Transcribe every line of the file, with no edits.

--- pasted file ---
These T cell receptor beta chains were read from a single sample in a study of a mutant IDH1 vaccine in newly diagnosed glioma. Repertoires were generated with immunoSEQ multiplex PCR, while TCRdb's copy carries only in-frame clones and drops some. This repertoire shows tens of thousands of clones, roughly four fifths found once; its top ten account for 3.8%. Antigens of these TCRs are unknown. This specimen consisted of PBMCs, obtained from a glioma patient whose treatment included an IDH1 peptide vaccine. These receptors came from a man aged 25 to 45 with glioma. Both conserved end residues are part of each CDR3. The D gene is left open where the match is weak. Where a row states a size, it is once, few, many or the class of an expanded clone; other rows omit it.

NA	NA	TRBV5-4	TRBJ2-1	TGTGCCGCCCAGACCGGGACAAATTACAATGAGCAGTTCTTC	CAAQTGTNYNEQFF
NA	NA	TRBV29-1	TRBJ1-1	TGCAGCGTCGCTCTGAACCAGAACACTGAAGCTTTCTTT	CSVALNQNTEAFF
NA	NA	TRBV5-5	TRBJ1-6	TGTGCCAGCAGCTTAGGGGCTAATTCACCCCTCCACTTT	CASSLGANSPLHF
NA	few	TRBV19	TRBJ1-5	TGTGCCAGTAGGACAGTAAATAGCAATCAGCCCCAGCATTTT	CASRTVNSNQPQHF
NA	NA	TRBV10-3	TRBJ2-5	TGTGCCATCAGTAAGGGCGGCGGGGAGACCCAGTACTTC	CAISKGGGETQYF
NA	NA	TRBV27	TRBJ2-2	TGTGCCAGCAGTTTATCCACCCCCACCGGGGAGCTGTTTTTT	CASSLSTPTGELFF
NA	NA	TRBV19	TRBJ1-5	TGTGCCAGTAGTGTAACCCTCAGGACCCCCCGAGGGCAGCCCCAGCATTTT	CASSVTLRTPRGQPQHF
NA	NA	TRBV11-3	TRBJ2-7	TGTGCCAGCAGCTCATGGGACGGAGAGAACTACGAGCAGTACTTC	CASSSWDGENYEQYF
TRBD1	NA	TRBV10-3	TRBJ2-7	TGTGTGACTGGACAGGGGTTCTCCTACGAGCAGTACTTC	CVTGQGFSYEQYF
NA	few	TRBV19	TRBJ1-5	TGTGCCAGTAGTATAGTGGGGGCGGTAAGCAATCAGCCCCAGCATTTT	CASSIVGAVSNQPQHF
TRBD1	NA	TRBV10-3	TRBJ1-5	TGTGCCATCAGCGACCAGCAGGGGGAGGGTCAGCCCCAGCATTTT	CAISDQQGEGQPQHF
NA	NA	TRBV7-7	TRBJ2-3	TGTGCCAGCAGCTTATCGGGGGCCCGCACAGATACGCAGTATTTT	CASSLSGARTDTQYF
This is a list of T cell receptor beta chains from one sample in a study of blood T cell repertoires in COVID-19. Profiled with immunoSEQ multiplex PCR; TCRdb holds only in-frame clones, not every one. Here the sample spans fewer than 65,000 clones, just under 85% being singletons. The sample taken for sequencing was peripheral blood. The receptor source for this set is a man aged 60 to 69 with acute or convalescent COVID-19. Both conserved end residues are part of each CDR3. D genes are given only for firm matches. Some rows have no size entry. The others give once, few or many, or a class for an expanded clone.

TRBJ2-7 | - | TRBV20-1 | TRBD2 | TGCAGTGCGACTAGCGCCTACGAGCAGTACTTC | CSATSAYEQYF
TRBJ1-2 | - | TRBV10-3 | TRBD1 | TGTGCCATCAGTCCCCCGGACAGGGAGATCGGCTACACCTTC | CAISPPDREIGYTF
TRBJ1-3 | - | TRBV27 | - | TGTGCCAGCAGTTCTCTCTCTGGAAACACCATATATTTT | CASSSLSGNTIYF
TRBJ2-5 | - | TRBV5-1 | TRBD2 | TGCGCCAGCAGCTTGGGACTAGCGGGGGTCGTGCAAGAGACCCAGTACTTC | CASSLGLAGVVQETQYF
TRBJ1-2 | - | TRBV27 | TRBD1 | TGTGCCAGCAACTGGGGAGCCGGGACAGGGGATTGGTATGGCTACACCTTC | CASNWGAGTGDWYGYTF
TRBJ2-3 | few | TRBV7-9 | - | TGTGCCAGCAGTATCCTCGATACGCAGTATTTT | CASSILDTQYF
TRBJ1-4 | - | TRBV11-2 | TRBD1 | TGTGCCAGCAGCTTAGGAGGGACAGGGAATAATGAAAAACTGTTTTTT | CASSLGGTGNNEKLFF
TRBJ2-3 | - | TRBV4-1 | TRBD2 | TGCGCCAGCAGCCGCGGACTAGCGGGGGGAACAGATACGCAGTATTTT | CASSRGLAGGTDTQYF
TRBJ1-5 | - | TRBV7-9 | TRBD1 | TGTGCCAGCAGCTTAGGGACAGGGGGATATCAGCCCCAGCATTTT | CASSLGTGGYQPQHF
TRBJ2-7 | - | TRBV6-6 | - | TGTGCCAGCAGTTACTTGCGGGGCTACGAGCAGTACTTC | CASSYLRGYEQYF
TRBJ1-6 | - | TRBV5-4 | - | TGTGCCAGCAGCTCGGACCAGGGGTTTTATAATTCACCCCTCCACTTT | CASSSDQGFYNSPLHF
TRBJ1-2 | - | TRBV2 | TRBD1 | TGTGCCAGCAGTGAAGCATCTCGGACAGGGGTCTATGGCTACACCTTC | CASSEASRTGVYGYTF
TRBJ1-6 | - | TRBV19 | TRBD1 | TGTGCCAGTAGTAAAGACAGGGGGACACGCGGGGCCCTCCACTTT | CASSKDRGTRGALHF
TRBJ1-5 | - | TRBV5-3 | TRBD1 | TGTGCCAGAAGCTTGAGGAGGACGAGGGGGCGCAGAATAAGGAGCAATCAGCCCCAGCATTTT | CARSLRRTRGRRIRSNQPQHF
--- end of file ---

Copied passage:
These T cell receptor beta chains were read from a single sample in a study of a mutant IDH1 vaccine in newly diagnosed glioma. Repertoires were generated with immunoSEQ multiplex PCR, while TCRdb's copy carries only in-frame clones and drops some. This repertoire shows tens of thousands of clones, roughly four fifths found once; its top ten account for 3.8%. Antigens of these TCRs are unknown. This specimen consisted of PBMCs, obtained from a glioma patient whose treatment included an IDH1 peptide vaccine. These receptors came from a man aged 25 to 45 with glioma. Both conserved end residues are part of each CDR3. The D gene is left open where the match is weak. Where a row states a size, it is once, few, many or the class of an expanded clone; other rows omit it.

NA	NA	TRBV5-4	TRBJ2-1	TGTGCCGCCCAGACCGGGACAAATTACAATGAGCAGTTCTTC	CAAQTGTNYNEQFF
NA	NA	TRBV29-1	TRBJ1-1	TGCAGCGTCGCTCTGAACCAGAACACTGAAGCTTTCTTT	CSVALNQNTEAFF
NA	NA	TRBV5-5	TRBJ1-6	TGTGCCAGCAGCTTAGGGGCTAATTCACCCCTCCACTTT	CASSLGANSPLHF
NA	few	TRBV19	TRBJ1-5	TGTGCCAGTAGGACAGTAAATAGCAATCAGCCCCAGCATTTT	CASRTVNSNQPQHF
NA	NA	TRBV10-3	TRBJ2-5	TGTGCCATCAGTAAGGGCGGCGGGGAGACCCAGTACTTC	CAISKGGGETQYF
NA	NA	TRBV27	TRBJ2-2	TGTGCCAGCAGTTTATCCACCCCCACCGGGGAGCTGTTTTTT	CASSLSTPTGELFF
NA	NA	TRBV19	TRBJ1-5	TGTGCCAGTAGTGTAACCCTCAGGACCCCCCGAGGGCAGCCCCAGCATTTT	CASSVTLRTPRGQPQHF
NA	NA	TRBV11-3	TRBJ2-7	TGTGCCAGCAGCTCATGGGACGGAGAGAACTACGAGCAGTACTTC	CASSSWDGENYEQYF
TRBD1	NA	TRBV10-3	TRBJ2-7	TGTGTGACTGGACAGGGGTTCTCCTACGAGCAGTACTTC	CVTGQGFSYEQYF
NA	few	TRBV19	TRBJ1-5	TGTGCCAGTAGTATAGTGGGGGCGGTAAGCAATCAGCCCCAGCATTTT	CASSIVGAVSNQPQHF
TRBD1	NA	TRBV10-3	TRBJ1-5	TGTGCCATCAGCGACCAGCAGGGGGAGGGTCAGCCCCAGCATTTT	CAISDQQGEGQPQHF
NA	NA	TRBV7-7	TRBJ2-3	TGTGCCAGCAGCTTATCGGGGGCCCGCACAGATACGCAGTATTTT	CASSLSGARTDTQYF
This is a list of T cell receptor beta chains from one sample in a study of blood T cell repertoires in COVID-19. Profiled with immunoSEQ multiplex PCR; TCRdb holds only in-frame clones, not every one. Here the sample spans fewer than 65,000 clones, just under 85% being singletons. The sample taken for sequencing was peripheral blood. The receptor source for this set is a man aged 60 to 69 with acute or convalescent COVID-19. Both conserved end residues are part of each CDR3. D genes are given only for firm matches. Some rows have no size entry. The others give once, few or many, or a class for an expanded clone.

TRBJ2-7 | - | TRBV20-1 | TRBD2 | TGCAGTGCGACTAGCGCCTACGAGCAGTACTTC | CSATSAYEQYF
TRBJ1-2 | - | TRBV10-3 | TRBD1 | TGTGCCATCAGTCCCCCGGACAGGGAGATCGGCTACACCTTC | CAISPPDREIGYTF
TRBJ1-3 | - | TRBV27 | - | TGTGCCAGCAGTTCTCTCTCTGGAAACACCATATATTTT | CASSSLSGNTIYF
TRBJ2-5 | - | TRBV5-1 | TRBD2 | TGCGCCAGCAGCTTGGGACTAGCGGGGGTCGTGCAAGAGACCCAGTACTTC | CASSLGLAGVVQETQYF
TRBJ1-2 | - | TRBV27 | TRBD1 | TGTGCCAGCAACTGGGGAGCCGGGACAGGGGATTGGTATGGCTACACCTTC | CASNWGAGTGDWYGYTF
TRBJ2-3 | few | TRBV7-9 | - | TGTGCCAGCAGTATCCTCGATACGCAGTATTTT | CASSILDTQYF
TRBJ1-4 | - | TRBV11-2 | TRBD1 | TGTGCCAGCAGCTTAGGAGGGACAGGGAATAATGAAAAACTGTTTTTT | CASSLGGTGNNEKLFF
TRBJ2-3 | - | TRBV4-1 | TRBD2 | TGCGCCAGCAGCCGCGGACTAGCGGGGGGAACAGATACGCAGTATTTT | CASSRGLAGGTDTQYF
TRBJ1-5 | - | TRBV7-9 | TRBD1 | TGTGCCAGCAGCTTAGGGACAGGGGGATATCAGCCCCAGCATTTT | CASSLGTGGYQPQHF
TRBJ2-7 | - | TRBV6-6 | - | TGTGCCAGCAGTTACTTGCGGGGCTACGAGCAGTACTTC | CASSYLRGYEQYF
TRBJ1-6 | - | TRBV5-4 | - | TGTGCCAGCAGCTCGGACCAGGGGTTTTATAATTCACCCCTCCACTTT | CASSSDQGFYNSPLHF
TRBJ1-2 | - | TRBV2 | TRBD1 | TGTGCCAGCAGTGAAGCATCTCGGACAGGGGTCTATGGCTACACCTTC | CASSEASRTGVYGYTF
TRBJ1-6 | - | TRBV19 | TRBD1 | TGTGCCAGTAGTAAAGACAGGGGGACACGCGGGGCCCTCCACTTT | CASSKDRGTRGALHF
TRBJ1-5 | - | TRBV5-3 | TRBD1 | TGTGCCAGAAGCTTGAGGAGGACGAGGGGGCGCAGAATAAGGAGCAATCAGCCCCAGCATTTT | CARSLRRTRGRRIRSNQPQHF